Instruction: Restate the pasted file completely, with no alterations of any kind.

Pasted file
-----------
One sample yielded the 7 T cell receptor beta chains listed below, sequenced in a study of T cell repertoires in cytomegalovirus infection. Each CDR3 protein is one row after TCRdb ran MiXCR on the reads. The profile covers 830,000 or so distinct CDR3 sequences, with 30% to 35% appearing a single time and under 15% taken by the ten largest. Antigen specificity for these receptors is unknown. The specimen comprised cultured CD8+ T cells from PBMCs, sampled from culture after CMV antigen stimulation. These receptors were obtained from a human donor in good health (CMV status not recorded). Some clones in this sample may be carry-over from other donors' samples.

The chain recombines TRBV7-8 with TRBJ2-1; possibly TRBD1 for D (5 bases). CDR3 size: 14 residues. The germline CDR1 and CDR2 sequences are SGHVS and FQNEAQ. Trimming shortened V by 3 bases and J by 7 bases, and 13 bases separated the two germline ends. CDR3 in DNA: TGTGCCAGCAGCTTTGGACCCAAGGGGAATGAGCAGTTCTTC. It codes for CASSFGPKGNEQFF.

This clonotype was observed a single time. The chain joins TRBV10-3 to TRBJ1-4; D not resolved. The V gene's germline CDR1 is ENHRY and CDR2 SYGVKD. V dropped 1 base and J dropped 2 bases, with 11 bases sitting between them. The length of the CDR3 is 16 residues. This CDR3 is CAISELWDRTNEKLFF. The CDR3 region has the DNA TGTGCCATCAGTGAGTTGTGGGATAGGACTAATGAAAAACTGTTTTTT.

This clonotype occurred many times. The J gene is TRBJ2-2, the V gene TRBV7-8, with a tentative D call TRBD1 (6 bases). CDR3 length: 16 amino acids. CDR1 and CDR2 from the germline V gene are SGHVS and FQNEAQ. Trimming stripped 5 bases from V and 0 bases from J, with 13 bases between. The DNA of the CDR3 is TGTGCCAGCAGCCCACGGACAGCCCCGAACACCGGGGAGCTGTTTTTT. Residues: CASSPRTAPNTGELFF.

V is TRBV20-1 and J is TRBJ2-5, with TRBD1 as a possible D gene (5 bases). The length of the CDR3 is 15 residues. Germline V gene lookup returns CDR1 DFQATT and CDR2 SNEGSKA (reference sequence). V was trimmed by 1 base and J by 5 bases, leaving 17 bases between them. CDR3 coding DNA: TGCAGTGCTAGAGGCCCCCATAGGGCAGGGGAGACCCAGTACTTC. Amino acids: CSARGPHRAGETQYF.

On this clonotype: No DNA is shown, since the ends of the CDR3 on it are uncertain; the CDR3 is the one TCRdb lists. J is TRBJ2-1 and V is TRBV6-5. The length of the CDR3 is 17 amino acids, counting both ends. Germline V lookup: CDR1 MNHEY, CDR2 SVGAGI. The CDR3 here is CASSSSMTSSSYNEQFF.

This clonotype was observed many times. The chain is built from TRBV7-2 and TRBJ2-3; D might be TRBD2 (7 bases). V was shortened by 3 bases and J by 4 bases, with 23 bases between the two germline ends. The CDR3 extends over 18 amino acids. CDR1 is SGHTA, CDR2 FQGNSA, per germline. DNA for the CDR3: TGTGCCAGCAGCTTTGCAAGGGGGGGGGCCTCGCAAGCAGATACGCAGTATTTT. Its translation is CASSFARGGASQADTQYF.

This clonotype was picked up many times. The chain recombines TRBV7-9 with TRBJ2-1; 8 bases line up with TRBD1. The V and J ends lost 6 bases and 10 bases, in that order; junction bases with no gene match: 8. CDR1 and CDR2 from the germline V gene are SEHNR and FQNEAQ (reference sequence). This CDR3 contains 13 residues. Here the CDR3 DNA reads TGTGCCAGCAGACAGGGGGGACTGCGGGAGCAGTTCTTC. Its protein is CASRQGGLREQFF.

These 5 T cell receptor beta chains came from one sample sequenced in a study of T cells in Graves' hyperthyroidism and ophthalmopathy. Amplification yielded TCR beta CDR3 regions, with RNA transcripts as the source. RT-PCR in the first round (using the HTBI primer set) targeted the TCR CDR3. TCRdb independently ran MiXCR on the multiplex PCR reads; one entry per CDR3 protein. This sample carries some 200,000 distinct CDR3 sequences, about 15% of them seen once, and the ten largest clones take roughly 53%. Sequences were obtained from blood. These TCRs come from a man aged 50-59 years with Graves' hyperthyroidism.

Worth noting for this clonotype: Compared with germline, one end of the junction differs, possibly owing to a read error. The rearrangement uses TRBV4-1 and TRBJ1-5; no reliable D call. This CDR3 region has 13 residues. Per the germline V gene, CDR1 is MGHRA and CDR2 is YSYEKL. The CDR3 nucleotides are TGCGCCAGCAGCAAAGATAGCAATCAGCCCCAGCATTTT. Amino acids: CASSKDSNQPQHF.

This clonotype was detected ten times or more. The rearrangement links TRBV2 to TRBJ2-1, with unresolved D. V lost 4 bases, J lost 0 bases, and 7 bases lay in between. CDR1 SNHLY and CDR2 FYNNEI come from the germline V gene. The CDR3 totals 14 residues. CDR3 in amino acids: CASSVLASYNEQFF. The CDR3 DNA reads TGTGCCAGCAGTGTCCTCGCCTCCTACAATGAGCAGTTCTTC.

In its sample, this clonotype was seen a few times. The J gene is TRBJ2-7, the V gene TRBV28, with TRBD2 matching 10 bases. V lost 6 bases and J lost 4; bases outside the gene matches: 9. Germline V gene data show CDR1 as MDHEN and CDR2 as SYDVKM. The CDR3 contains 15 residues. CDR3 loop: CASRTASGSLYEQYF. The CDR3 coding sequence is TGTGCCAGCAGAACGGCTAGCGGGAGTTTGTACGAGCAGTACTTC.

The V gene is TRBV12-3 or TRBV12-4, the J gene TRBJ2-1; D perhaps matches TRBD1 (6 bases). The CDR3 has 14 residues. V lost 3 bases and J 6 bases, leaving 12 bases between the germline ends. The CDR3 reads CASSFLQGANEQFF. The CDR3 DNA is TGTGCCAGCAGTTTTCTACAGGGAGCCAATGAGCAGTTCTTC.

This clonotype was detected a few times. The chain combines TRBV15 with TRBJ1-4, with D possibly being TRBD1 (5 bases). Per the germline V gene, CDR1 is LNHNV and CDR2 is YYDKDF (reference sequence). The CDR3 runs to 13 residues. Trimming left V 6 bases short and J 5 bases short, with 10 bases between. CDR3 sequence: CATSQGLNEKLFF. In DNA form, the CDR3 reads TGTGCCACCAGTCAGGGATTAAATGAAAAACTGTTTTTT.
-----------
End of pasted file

One sample yielded the 7 T cell receptor beta chains listed below, sequenced in a study of T cell repertoires in cytomegalovirus infection. Each CDR3 protein is one row after TCRdb ran MiXCR on the reads. The profile covers 830,000 or so distinct CDR3 sequences, with 30% to 35% appearing a single time and under 15% taken by the ten largest. Antigen specificity for these receptors is unknown. The specimen comprised cultured CD8+ T cells from PBMCs, sampled from culture after CMV antigen stimulation. These receptors were obtained from a human donor in good health (CMV status not recorded). Some clones in this sample may be carry-over from other donors' samples.

The chain recombines TRBV7-8 with TRBJ2-1; possibly TRBD1 for D (5 bases). CDR3 size: 14 residues. The germline CDR1 and CDR2 sequences are SGHVS and FQNEAQ. Trimming shortened V by 3 bases and J by 7 bases, and 13 bases separated the two germline ends. CDR3 in DNA: TGTGCCAGCAGCTTTGGACCCAAGGGGAATGAGCAGTTCTTC. It codes for CASSFGPKGNEQFF.

This clonotype was observed a single time. The chain joins TRBV10-3 to TRBJ1-4; D not resolved. The V gene's germline CDR1 is ENHRY and CDR2 SYGVKD. V dropped 1 base and J dropped 2 bases, with 11 bases sitting between them. The length of the CDR3 is 16 residues. This CDR3 is CAISELWDRTNEKLFF. The CDR3 region has the DNA TGTGCCATCAGTGAGTTGTGGGATAGGACTAATGAAAAACTGTTTTTT.

This clonotype occurred many times. The J gene is TRBJ2-2, the V gene TRBV7-8, with a tentative D call TRBD1 (6 bases). CDR3 length: 16 amino acids. CDR1 and CDR2 from the germline V gene are SGHVS and FQNEAQ. Trimming stripped 5 bases from V and 0 bases from J, with 13 bases between. The DNA of the CDR3 is TGTGCCAGCAGCCCACGGACAGCCCCGAACACCGGGGAGCTGTTTTTT. Residues: CASSPRTAPNTGELFF.

V is TRBV20-1 and J is TRBJ2-5, with TRBD1 as a possible D gene (5 bases). The length of the CDR3 is 15 residues. Germline V gene lookup returns CDR1 DFQATT and CDR2 SNEGSKA (reference sequence). V was trimmed by 1 base and J by 5 bases, leaving 17 bases between them. CDR3 coding DNA: TGCAGTGCTAGAGGCCCCCATAGGGCAGGGGAGACCCAGTACTTC. Amino acids: CSARGPHRAGETQYF.

On this clonotype: No DNA is shown, since the ends of the CDR3 on it are uncertain; the CDR3 is the one TCRdb lists. J is TRBJ2-1 and V is TRBV6-5. The length of the CDR3 is 17 amino acids, counting both ends. Germline V lookup: CDR1 MNHEY, CDR2 SVGAGI. The CDR3 here is CASSSSMTSSSYNEQFF.

This clonotype was observed many times. The chain is built from TRBV7-2 and TRBJ2-3; D might be TRBD2 (7 bases). V was shortened by 3 bases and J by 4 bases, with 23 bases between the two germline ends. The CDR3 extends over 18 amino acids. CDR1 is SGHTA, CDR2 FQGNSA, per germline. DNA for the CDR3: TGTGCCAGCAGCTTTGCAAGGGGGGGGGCCTCGCAAGCAGATACGCAGTATTTT. Its translation is CASSFARGGASQADTQYF.

This clonotype was picked up many times. The chain recombines TRBV7-9 with TRBJ2-1; 8 bases line up with TRBD1. The V and J ends lost 6 bases and 10 bases, in that order; junction bases with no gene match: 8. CDR1 and CDR2 from the germline V gene are SEHNR and FQNEAQ (reference sequence). This CDR3 contains 13 residues. Here the CDR3 DNA reads TGTGCCAGCAGACAGGGGGGACTGCGGGAGCAGTTCTTC. Its protein is CASRQGGLREQFF.

These 5 T cell receptor beta chains came from one sample sequenced in a study of T cells in Graves' hyperthyroidism and ophthalmopathy. Amplification yielded TCR beta CDR3 regions, with RNA transcripts as the source. RT-PCR in the first round (using the HTBI primer set) targeted the TCR CDR3. TCRdb independently ran MiXCR on the multiplex PCR reads; one entry per CDR3 protein. This sample carries some 200,000 distinct CDR3 sequences, about 15% of them seen once, and the ten largest clones take roughly 53%. Sequences were obtained from blood. These TCRs come from a man aged 50-59 years with Graves' hyperthyroidism.

Worth noting for this clonotype: Compared with germline, one end of the junction differs, possibly owing to a read error. The rearrangement uses TRBV4-1 and TRBJ1-5; no reliable D call. This CDR3 region has 13 residues. Per the germline V gene, CDR1 is MGHRA and CDR2 is YSYEKL. The CDR3 nucleotides are TGCGCCAGCAGCAAAGATAGCAATCAGCCCCAGCATTTT. Amino acids: CASSKDSNQPQHF.

This clonotype was detected ten times or more. The rearrangement links TRBV2 to TRBJ2-1, with unresolved D. V lost 4 bases, J lost 0 bases, and 7 bases lay in between. CDR1 SNHLY and CDR2 FYNNEI come from the germline V gene. The CDR3 totals 14 residues. CDR3 in amino acids: CASSVLASYNEQFF. The CDR3 DNA reads TGTGCCAGCAGTGTCCTCGCCTCCTACAATGAGCAGTTCTTC.

In its sample, this clonotype was seen a few times. The J gene is TRBJ2-7, the V gene TRBV28, with TRBD2 matching 10 bases. V lost 6 bases and J lost 4; bases outside the gene matches: 9. Germline V gene data show CDR1 as MDHEN and CDR2 as SYDVKM. The CDR3 contains 15 residues. CDR3 loop: CASRTASGSLYEQYF. The CDR3 coding sequence is TGTGCCAGCAGAACGGCTAGCGGGAGTTTGTACGAGCAGTACTTC.

The V gene is TRBV12-3 or TRBV12-4, the J gene TRBJ2-1; D perhaps matches TRBD1 (6 bases). The CDR3 has 14 residues. V lost 3 bases and J 6 bases, leaving 12 bases between the germline ends. The CDR3 reads CASSFLQGANEQFF. The CDR3 DNA is TGTGCCAGCAGTTTTCTACAGGGAGCCAATGAGCAGTTCTTC.

This clonotype was detected a few times. The chain combines TRBV15 with TRBJ1-4, with D possibly being TRBD1 (5 bases). Per the germline V gene, CDR1 is LNHNV and CDR2 is YYDKDF (reference sequence). The CDR3 runs to 13 residues. Trimming left V 6 bases short and J 5 bases short, with 10 bases between. CDR3 sequence: CATSQGLNEKLFF. In DNA form, the CDR3 reads TGTGCCACCAGTCAGGGATTAAATGAAAAACTGTTTTTT.